The massage therapists hold complimentary chair massages every Wednesday at 11:30 at the Littleton studio, followed by a meditation time. The complimentary sessions are open to the public. Learn more about the benefits of massage or book an appointment at the Inner Truth website at

Following their introductory talk, we got to the fun part of the evening with Tamar and Gina – enjoying a chair massage. Each of us had a short session in the chair, with one of the therapists massaging our scalp, neck, shoulders, back and hands. Those who had never experienced massage were pleasantly surprised with how wonderful and relaxed they felt after just 10 minutes. And those who had had massage before really looked forward to their session. One person said she felt like her entire upper body had opened up and was lighter feeling.  

We were also excited to learn that massage can affect your blood pressure. A couple of people took their blood pressure before and after their massage and noted a marked decline in their numbers following their massage. A very positive ending to our introductory massage experience!

Week No. 3 Weigh In:

We’re starting to notice small weight losses when we step on the scale. A pound or two doesn’t sound like much, but it is if you’ve had trouble losing weight before. If we keep this up we’ll see 10-20 pound weight losses by the end of the eight-week program. And, it’s rewarding to get a high five from our “10 Years Younger in 60 Days” buddies for our accomplishments.

One person noted how eating the wrong foods can affect us. She had eaten a lot of chocolate-covered popcorn and said that it made her feel bad. Another person had made chocolate candies, but resisted eating any, deciding to make good food choices that day. Someone else has stopped eating chocolate all together (notice a theme here!), and has cut out late night snacks, leading to her modest weight loss. Chef Orlo reminded us that dark chocolate is good for us, but only in moderation!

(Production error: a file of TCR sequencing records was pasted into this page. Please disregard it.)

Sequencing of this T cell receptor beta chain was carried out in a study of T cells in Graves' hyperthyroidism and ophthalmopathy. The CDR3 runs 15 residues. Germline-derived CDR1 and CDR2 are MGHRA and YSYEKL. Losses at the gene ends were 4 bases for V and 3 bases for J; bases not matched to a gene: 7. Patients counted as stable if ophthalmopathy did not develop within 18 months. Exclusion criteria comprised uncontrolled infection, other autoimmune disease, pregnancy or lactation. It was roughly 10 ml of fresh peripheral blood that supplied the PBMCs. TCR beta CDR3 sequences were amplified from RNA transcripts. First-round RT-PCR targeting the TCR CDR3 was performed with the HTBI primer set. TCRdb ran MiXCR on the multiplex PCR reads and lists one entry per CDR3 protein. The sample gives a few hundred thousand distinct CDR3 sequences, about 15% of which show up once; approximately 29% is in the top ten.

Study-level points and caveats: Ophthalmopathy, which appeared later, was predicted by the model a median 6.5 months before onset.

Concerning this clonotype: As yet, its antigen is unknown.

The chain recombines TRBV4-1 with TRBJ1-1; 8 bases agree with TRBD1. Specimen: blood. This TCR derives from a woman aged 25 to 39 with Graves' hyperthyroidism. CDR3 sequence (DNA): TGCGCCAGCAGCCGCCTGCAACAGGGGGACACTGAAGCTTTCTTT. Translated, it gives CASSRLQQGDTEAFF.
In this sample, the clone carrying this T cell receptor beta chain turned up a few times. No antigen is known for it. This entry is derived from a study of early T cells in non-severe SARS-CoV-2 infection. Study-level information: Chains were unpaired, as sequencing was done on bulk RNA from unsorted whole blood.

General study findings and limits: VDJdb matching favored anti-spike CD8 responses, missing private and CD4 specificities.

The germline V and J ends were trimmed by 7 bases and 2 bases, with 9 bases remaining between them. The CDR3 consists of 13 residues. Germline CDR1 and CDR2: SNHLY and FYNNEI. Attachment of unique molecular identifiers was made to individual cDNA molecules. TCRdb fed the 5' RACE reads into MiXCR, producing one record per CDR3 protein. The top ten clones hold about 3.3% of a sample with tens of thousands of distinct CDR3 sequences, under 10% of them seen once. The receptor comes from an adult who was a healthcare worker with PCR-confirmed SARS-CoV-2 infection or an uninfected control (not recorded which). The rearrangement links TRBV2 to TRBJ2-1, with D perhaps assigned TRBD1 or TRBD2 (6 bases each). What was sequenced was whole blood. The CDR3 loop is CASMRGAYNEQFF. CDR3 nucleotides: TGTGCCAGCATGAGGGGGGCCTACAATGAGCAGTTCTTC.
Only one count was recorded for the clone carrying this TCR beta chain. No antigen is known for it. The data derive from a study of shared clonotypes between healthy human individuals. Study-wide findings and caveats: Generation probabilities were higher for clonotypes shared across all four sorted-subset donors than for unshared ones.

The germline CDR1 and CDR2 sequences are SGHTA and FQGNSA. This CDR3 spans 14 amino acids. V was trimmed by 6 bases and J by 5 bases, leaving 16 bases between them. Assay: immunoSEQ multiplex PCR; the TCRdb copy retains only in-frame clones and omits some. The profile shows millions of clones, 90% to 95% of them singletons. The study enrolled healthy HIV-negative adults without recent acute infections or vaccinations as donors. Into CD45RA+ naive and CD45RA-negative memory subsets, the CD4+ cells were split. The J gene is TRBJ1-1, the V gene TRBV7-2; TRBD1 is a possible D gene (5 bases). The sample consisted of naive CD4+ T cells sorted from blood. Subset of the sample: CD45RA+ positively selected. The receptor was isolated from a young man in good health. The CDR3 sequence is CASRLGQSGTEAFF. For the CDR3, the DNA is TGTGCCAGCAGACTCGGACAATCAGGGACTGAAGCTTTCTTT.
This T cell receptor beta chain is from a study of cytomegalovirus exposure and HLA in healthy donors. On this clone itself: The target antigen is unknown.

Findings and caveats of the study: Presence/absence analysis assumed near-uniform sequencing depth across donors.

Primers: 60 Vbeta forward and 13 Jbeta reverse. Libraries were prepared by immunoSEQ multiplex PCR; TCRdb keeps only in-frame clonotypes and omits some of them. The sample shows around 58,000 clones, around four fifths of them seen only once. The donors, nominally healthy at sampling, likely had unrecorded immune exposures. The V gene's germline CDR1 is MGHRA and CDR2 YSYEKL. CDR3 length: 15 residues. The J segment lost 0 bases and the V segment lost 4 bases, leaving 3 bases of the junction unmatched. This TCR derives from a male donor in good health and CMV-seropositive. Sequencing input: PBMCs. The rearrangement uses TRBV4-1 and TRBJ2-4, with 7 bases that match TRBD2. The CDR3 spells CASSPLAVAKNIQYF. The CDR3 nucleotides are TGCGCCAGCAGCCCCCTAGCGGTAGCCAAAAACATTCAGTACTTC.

Healthy Snack:

Brad’s Carrot-Pineapple Smoothie received a thumbs-up this week. While we could smell the banana in it, we had difficulty identifying the ingredients of the icy, not too sweet, pale orange fruit and vegetable drink. One of us thought it tasted of strawberries, but – surprise! – no strawberries.

3/4 cup fresh pineapple
1/2 cup ice
1/3 cup orange juice
1/4 cup carrots
1/2 banana

Blend until smooth and frothy.

“That is the recipe,” says Brad, “but of course a true chef puts his touches on any recipe and unfortunately I am no different. I just increased the quantities. More of everything -- carrots, pineapple, and orange juice. I didn’t put more banana in it so as to NOT upset my wonderful bride (aka Innkeeper Ilja) as she hates bananas!”

We decided this one’s a keeper, but be sure to watch portion sizes if you increase the quantities. You’ll defeat the purpose of the healthy snack if you guzzle it all down at once.

Next Week:

This is crunch week for us – making the right food choices over Christmas, when there are so many tempting foods to choose from. Our goal this week is to stay steady, and not gain weight. The scales will reveal whether we’ve been naughty or nice next Tuesday evening.

Merry Christmas to all!

Thursday, December 15, 2011

Nothing Tastes As Good As Thin Looks!

So says Weight Watchers lifetime member Joe Palazzolo of Bethlehem, who gave a very inspiring talk to our “10 Years Younger in 60 Days” group on Tuesday evening. Joe lost 75 pounds in a year’s time and overcame severe health problems by following the Weight Watchers eating plan.

“Weight Watchers saved my life,” Joe told us. “I embraced the program, and it embraced me. It’s not a diet, it’s a way of life.”

In January 2007, Joe had already had a triple bypass and suffered from high blood pressure, diabetes, high triglycerides and high cholesterol. By December, he had dropped 75 pounds (and his wife lost 60) by following the Weight Watchers food plan and beginning an exercise program.